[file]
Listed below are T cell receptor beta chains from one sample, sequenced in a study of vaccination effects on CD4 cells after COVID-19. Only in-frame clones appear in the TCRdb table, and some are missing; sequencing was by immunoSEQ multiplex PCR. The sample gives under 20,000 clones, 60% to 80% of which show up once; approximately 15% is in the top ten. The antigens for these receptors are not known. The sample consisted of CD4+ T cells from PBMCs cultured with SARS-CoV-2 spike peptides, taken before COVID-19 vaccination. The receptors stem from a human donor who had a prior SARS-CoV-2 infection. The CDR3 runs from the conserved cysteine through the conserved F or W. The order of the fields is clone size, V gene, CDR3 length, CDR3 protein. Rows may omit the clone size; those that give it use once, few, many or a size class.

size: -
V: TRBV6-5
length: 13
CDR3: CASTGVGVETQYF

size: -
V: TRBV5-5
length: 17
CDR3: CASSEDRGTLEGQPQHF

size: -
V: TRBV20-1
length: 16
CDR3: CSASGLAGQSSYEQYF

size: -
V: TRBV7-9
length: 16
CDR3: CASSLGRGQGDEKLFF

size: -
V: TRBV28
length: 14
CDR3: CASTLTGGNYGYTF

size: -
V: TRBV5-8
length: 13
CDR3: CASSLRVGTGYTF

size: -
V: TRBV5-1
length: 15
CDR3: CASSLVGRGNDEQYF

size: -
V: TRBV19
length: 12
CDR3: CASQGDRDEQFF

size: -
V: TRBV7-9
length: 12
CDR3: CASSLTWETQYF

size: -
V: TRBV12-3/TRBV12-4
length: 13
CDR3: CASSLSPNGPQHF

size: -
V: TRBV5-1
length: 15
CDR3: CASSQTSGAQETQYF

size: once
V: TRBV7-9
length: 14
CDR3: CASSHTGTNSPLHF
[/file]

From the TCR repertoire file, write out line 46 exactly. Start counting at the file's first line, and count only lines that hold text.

size: once